This ratio is considered to be one of the most important ratios to judge the financial position and soundness of the company. In general lower the ratio lower will be the financial risk. From the year 2015 to 2016 the ratio has been decreased slightly, it means the financial risk is decreasing.


 

References

Accounting for Non-Accounting Students (6th ed). (2004). 1st ed. Pearson Education UK.

Alanzi, K. (2015). Non-traditional Accounting Students and their Academic Performance in Cost Accounting. Global Review of Accounting and Finance, 6(2), pp.31-39.

Atrill, P. (2009). Financial management for decision makers. 1st ed. Harlow, England: FT/Prentice Hall / Financial Times.

Atrill, P. and McLaney, E. (1997). Accounting and finance for non-specialists. 1st ed. London: Prentice Hall.

Drury, C. (2001). Management accounting for business decisions. 1st ed. Australia: Thomson Learning.

Drury, C. and Drury, C. (2005). Management accounting for business. 1st ed. London: Thomson.

Dyson, J. (2004). Accounting for non-accounting students. 1st ed. Harlow: Financial Times Prentice Hall.

Fatimah Abd Rauf., Amla Abu., and Radziah Mahmud., (2007). Financial accounting for non-accounting students. 1st ed. Kuala Lumpur: McGraw-Hill Education.

Gowthorpe, C. (2003). Business accounting and finance. 1st ed. London: Thomson Learning.

Guilding, C. (2002). Financial management for hospitality decision makers. 1st ed. Amsterdam: Elsevier Butterworth-Heinemann.

Hoggett, J. (2009). Accounting. 1st ed. Milton, Qld: Wiley Australia.

Razana Juhaida Johari., (2006). Cost accounting for non-accounting students. 1st ed. Petaling Jaya: Pearson.

Ryan, B. (2004). Accounting and finance for non specialists. 1st ed. London: Thomson Learning.

 

 Appendices

Appendix 1: Cost of Finance

 

Particulars

 £'000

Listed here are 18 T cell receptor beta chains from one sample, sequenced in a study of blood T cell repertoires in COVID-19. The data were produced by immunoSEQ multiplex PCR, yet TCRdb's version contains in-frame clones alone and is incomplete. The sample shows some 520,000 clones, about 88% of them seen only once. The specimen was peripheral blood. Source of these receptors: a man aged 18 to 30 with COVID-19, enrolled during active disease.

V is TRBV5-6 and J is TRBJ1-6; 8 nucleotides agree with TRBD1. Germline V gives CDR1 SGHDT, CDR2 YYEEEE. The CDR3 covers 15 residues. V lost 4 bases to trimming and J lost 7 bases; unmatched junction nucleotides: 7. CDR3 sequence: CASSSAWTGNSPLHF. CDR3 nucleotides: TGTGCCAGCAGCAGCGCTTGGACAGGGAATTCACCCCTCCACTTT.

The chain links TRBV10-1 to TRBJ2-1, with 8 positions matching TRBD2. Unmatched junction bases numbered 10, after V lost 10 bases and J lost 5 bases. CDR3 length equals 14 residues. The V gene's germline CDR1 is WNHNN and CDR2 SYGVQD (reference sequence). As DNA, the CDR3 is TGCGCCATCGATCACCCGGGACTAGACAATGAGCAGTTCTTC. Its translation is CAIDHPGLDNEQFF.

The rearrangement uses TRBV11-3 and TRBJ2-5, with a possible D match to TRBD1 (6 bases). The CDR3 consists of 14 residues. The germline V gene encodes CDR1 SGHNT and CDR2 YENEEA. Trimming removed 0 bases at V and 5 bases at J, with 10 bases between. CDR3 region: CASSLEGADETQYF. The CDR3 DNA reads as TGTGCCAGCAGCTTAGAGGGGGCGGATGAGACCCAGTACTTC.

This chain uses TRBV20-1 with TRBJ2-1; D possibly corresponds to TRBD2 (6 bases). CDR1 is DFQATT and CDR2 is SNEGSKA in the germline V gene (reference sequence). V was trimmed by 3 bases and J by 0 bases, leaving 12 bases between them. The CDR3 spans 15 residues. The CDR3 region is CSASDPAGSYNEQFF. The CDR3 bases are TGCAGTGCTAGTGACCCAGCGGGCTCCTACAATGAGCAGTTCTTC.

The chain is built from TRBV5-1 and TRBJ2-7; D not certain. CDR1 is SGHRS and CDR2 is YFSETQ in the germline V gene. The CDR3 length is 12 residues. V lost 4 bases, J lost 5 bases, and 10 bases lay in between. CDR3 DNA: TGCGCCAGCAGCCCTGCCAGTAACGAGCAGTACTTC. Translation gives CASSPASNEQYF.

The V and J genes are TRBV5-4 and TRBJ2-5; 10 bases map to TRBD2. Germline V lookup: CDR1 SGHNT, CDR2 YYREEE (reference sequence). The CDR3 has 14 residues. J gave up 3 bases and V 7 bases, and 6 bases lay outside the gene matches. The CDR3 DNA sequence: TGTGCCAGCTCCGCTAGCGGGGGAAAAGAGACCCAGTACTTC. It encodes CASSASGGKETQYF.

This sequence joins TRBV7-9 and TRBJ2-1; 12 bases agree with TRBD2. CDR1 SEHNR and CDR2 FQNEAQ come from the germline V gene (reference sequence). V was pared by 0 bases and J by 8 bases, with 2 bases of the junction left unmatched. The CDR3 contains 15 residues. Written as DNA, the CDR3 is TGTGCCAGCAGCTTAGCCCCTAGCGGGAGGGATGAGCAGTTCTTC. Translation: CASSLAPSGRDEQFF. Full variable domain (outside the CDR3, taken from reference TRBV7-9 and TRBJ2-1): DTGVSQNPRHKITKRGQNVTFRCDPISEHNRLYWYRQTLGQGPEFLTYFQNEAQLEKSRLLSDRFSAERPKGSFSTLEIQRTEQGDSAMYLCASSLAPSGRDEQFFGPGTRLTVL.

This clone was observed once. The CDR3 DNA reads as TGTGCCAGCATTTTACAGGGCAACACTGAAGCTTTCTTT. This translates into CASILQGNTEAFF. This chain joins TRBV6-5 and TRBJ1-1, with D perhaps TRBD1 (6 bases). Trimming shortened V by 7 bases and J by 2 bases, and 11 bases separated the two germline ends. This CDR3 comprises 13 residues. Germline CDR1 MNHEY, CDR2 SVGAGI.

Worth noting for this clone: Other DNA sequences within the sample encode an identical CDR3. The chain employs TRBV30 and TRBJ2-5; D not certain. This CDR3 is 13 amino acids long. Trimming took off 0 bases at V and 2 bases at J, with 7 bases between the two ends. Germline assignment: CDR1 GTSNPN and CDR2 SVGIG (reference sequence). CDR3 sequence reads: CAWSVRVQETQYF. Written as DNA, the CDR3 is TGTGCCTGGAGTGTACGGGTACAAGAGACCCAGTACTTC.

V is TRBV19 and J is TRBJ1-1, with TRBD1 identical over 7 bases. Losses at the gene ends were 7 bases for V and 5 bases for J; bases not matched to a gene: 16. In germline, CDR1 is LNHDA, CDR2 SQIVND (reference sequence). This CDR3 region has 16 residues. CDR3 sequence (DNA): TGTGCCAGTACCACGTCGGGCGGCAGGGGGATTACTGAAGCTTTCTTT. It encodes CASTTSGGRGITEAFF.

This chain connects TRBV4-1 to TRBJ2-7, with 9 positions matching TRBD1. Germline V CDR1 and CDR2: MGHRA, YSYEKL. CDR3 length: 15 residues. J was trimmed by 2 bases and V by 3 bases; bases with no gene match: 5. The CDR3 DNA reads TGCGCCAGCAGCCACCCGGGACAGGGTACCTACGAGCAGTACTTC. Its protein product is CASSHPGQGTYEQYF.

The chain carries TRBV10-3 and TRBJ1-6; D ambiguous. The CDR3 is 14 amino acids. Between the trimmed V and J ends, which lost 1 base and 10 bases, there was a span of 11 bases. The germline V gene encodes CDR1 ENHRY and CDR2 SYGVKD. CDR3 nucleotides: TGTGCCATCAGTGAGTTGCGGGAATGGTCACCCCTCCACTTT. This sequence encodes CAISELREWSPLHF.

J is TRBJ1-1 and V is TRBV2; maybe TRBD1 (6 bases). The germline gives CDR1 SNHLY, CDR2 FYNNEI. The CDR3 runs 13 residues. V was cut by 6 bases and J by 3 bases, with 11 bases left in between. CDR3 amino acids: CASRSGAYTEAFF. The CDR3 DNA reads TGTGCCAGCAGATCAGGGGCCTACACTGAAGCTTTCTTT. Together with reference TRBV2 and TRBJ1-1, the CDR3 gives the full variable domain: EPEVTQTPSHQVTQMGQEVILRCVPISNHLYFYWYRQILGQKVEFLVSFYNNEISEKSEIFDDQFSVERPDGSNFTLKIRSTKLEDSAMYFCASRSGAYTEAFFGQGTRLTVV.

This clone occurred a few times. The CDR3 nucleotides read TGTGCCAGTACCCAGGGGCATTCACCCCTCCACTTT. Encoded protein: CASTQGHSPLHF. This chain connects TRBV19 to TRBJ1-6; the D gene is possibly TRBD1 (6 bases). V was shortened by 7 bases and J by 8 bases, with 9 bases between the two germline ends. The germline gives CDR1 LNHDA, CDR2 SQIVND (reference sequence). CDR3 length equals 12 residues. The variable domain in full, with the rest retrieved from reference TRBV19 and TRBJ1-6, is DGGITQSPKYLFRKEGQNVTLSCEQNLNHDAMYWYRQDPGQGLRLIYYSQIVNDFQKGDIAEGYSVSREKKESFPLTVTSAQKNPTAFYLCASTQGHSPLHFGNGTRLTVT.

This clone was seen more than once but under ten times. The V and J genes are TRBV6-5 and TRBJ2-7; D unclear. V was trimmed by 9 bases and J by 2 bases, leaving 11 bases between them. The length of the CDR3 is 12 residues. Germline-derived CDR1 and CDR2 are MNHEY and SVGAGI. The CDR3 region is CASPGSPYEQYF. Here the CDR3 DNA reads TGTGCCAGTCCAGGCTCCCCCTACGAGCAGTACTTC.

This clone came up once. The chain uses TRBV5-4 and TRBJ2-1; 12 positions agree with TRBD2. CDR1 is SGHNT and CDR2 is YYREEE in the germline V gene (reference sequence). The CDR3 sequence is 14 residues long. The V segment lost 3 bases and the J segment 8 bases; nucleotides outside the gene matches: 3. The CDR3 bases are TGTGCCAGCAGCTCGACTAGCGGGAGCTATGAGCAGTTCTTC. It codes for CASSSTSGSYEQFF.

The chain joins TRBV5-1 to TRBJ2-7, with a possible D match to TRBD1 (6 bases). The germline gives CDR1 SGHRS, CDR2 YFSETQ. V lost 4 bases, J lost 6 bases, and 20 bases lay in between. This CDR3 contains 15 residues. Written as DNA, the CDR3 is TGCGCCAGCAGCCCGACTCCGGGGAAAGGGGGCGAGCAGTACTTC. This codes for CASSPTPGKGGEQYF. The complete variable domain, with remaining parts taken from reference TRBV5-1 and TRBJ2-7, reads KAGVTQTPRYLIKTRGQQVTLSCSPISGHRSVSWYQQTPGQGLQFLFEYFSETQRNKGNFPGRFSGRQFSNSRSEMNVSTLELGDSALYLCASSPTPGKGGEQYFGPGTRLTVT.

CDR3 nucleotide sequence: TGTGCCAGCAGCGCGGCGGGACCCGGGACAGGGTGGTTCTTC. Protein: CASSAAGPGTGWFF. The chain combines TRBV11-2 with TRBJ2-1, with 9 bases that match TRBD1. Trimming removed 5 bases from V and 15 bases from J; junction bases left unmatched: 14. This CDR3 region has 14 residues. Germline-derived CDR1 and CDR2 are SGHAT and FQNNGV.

£'000

Option 1

Offering 20% stake in the business :-

 

 

Net Assets

 

 

Total Assets

              785.00

 

Less:-  Non Current Liabilities

              167.00

 

              Current Liabilities

              317.00

     301.00

 

 

 

 

Amount Received

 

     500.00

 

 

 

 

Total

 

 

     801.00

 

 

 

 

20 % Thereof

 

     160.20

 

 

 

 

Total Dividend (Annual)

 

          8.00

 

 

 

 

Dividend Cost to be distributed to We- Finance Ltd

 

          1.60

 

 

 

 

Option 2

Obtaining Loan:-

 

 

 

 

 

 

Amount Received

              500.00

 

 

 

 

 

Processing Fees ( 1% )

 

          5.00

 

 

 

 

Annual Interest Payment

                10.00

 

 

 

 

 

Tax Saving on Interest

                  2.98

 

Net Annual Cost

 

          7.02

 

 

 

 

 

Appendix 2: Ratio Analysis

SL. No.

PARTICULARS

2016

2015

1

Current Assets

           105.00

              71.00

2

Current Liabilities

           317.00

           309.00

3

Inventories

              47.00

              46.00

4

Liquid Assets

              58.00

              25.00

5

Gross Profit

           178.00

           175.00

6

Net Profit

              33.00

              23.00

7

Sales

        1,255.00

        1,220.00

8

Debt

           484.00

           470.00

9

Equity

           301.00

           276.00

 

 

 

 

1

Current Ratio (1/2)

0.33

0.23

 

 

 

 

2

Liquid Ratio (4/2)

                0.18

                0.08

 

 

 

 

3

Gross Profit Ratio(5/7)

14.18%

14.34%

 

 

 

 

4

Net Profit Ratio(6/7)

2.63%

1.89%

 

 

 

 

5

Debt Equity Ratio(8/9)

                1.61

                1.70